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Saudi oil attack part of dangerous new pattern

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The assault on the beating heart of Saudi Arabia's vast oil empire follows a new and dangerous pattern that's emerged across the Persian Gulf this summer of precise attacks that leave few obvious clues as to who launched them.

Beginning in May with the still-unclaimed explosions that damaged oil tankers near the Strait of Hormuz, the region has seen its energy infrastructure repeatedly targeted. Those attacks culminated with Saturday's assault on the world's biggest oil processor in eastern Saudi Arabia, which halved the oil-rich kingdom's production and caused energy prices to spike.

Some strikes have been claimed by Yemen's Houthi rebels, who have been battling a Saudi-led coalition in the Arab world's poorest country since 2015. Their rapidly increasing sophistication fuels suspicion among experts and analysts however that Iran may be orchestrating them — or perhaps even carrying them out itself as the U.S. alleges in the case of Saturday's attack.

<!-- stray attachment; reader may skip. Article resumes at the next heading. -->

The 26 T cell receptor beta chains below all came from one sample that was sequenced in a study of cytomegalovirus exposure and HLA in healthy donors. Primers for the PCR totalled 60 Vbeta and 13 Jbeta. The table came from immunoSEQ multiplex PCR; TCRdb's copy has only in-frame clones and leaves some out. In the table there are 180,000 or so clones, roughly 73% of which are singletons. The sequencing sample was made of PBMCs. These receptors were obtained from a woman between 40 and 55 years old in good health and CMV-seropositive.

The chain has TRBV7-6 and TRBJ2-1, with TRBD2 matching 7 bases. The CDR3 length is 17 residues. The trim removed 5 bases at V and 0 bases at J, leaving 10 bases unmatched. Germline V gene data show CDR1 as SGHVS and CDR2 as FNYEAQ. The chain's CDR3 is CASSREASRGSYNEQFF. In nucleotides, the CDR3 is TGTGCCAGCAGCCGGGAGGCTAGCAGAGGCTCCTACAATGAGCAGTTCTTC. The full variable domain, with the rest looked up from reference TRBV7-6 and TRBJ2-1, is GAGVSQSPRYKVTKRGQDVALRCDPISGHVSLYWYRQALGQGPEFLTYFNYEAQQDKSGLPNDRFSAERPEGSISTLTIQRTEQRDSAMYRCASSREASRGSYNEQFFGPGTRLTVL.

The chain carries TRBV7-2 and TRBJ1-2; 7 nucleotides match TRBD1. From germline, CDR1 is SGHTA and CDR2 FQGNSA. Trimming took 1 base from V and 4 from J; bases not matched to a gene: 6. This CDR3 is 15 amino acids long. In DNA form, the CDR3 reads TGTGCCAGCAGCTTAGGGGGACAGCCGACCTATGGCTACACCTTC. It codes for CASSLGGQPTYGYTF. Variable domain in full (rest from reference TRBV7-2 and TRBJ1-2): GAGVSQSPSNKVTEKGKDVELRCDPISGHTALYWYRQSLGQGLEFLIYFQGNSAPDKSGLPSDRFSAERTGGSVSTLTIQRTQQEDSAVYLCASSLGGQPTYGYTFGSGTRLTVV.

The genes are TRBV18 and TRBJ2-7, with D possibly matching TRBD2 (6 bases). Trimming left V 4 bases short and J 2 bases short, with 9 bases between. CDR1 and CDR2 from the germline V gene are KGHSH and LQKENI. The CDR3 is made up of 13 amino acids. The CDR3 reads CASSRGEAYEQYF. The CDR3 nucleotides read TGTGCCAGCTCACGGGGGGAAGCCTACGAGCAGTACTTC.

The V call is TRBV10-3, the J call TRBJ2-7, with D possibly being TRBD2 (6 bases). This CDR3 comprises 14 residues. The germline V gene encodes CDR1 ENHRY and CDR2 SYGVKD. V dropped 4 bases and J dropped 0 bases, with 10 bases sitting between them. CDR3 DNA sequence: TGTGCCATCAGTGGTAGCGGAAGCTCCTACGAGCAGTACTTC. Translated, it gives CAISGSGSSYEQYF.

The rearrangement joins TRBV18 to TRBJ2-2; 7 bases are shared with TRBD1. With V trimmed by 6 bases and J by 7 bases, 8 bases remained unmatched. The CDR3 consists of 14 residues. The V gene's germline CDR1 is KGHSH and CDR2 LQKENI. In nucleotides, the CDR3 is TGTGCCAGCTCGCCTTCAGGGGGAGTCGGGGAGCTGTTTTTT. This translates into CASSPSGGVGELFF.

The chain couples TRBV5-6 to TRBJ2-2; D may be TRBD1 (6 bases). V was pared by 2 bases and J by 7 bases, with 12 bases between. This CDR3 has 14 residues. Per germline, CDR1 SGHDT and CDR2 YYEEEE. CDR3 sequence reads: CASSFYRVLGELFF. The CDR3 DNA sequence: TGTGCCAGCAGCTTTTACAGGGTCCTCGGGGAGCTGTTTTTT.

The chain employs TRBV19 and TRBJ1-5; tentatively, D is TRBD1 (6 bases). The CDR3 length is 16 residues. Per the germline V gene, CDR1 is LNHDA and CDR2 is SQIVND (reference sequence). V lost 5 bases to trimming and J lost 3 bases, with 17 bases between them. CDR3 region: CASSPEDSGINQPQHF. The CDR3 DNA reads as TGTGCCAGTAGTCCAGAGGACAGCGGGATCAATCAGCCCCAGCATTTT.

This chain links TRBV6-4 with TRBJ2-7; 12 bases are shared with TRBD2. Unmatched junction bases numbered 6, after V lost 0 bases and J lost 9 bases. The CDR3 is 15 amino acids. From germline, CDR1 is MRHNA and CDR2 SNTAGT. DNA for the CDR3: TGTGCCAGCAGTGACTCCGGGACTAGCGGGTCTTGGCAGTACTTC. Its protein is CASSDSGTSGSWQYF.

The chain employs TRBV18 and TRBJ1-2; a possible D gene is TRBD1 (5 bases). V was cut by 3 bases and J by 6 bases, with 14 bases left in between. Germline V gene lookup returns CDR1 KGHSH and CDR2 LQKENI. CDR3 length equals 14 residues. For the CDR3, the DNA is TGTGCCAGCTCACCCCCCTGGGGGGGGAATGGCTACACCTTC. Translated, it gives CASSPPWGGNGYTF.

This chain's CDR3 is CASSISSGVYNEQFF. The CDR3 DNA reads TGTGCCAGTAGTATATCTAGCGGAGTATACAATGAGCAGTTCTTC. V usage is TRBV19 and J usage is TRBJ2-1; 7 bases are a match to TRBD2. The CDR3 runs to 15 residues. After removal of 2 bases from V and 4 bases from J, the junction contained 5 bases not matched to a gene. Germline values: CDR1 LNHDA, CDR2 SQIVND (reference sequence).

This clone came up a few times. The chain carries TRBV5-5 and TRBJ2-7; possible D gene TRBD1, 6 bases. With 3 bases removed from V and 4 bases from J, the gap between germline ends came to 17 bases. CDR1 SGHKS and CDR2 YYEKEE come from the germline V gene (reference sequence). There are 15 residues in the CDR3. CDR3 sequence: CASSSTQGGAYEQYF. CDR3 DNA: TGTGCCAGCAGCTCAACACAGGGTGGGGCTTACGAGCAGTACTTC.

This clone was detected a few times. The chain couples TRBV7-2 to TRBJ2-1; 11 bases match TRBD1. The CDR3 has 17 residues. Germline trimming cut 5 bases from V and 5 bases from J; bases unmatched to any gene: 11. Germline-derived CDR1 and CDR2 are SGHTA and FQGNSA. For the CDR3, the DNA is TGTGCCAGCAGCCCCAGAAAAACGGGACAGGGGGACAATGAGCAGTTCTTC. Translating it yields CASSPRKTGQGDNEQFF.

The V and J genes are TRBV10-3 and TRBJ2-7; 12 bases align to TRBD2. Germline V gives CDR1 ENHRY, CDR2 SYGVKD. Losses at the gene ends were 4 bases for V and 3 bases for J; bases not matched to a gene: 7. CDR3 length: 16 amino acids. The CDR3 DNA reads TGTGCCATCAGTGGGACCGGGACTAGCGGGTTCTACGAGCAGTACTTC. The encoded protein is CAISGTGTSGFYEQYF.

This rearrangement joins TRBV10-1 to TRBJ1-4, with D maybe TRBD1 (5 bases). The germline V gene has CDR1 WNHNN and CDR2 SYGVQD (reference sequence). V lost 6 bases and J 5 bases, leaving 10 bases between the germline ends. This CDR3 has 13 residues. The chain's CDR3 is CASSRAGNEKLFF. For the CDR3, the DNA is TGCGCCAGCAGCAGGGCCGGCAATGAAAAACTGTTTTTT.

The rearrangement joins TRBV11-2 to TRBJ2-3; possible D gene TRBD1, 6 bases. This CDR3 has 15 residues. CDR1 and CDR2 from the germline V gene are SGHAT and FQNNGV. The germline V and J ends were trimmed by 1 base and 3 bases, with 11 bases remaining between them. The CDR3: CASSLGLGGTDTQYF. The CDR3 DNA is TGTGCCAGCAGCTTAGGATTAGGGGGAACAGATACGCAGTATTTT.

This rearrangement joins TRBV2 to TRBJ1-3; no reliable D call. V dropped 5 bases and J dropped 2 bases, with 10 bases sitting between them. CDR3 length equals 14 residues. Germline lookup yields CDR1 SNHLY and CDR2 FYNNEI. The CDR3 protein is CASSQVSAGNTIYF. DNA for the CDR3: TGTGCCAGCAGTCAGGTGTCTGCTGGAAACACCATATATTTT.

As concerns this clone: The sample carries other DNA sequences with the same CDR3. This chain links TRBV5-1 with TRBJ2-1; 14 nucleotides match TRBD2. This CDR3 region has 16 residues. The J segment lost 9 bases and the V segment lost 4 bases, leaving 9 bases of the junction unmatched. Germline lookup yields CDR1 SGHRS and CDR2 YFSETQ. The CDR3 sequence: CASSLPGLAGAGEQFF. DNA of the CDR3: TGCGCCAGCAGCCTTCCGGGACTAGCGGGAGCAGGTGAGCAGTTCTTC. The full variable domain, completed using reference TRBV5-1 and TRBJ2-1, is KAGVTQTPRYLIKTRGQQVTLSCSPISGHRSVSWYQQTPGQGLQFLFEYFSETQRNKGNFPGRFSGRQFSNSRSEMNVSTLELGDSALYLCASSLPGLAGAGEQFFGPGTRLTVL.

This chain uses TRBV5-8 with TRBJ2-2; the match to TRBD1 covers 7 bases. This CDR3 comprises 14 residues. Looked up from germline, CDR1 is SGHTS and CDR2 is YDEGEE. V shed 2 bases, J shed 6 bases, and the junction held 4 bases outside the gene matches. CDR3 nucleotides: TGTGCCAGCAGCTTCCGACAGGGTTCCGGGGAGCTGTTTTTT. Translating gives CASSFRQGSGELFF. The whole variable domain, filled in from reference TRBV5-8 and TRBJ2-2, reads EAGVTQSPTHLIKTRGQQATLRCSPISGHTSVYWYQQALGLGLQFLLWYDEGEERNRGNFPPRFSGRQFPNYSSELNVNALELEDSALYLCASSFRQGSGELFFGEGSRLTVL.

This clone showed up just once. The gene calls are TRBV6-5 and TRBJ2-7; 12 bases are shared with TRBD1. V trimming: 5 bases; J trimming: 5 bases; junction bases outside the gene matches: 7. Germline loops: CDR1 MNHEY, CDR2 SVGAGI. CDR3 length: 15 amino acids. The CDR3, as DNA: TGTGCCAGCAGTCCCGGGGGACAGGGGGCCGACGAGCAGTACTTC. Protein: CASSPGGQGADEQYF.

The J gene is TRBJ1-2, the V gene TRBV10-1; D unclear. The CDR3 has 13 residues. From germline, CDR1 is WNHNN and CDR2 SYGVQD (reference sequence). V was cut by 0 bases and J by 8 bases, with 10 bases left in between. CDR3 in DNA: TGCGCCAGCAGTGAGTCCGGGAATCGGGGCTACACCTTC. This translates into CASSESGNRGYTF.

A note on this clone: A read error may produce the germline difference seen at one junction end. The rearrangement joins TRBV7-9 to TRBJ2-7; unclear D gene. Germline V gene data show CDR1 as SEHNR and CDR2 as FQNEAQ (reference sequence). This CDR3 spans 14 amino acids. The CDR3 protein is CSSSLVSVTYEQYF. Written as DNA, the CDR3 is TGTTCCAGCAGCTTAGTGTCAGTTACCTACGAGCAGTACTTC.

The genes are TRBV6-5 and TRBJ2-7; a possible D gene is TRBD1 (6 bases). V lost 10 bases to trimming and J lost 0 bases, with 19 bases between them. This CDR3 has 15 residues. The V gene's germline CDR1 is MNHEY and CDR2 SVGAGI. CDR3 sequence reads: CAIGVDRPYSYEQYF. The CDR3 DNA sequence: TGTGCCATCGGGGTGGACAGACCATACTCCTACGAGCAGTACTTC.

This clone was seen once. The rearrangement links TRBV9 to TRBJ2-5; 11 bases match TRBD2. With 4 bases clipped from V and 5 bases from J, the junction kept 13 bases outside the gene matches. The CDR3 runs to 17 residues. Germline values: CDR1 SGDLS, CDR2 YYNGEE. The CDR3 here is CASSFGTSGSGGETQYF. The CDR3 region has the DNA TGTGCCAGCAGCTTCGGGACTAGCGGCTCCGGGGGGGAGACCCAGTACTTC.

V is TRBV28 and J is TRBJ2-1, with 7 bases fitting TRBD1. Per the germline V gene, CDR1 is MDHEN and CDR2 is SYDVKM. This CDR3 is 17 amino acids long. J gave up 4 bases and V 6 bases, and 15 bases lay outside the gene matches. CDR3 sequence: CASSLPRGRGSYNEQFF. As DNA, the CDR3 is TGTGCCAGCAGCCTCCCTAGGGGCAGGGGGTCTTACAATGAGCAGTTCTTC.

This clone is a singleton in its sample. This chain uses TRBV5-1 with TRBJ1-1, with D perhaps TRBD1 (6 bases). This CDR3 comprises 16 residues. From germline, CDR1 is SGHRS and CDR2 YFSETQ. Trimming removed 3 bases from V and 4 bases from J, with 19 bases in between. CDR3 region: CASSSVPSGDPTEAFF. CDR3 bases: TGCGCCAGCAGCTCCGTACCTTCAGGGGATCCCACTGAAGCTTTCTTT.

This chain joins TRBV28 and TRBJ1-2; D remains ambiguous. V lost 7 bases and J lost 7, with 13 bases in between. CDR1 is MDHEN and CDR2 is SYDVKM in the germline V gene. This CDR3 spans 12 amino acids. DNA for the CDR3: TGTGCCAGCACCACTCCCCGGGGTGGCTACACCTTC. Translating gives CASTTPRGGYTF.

"Iran can count on public skepticism to afford it some deniability under any circumstances, but an attack of this magnitude stands a much greater chance of provoking very severe diplomatic and military consequences," warned Michael Knights, a senior fellow at The Washington Institute for Near East Policy.

For its part, Iran only claimed one attack during this period, the shootdown of a U.S. military surveillance drone it alleges entered its airspace on June 20. It publicly gave medals to the paramilitary Revolutionary Guard members who manned the anti-aircraft battery that downed the drone. It separately has acknowledged seizing oil tankers, the most-prominent one the British-flagged Stena Impero on July 19.

However, the attacks on the oil........

© Japan Today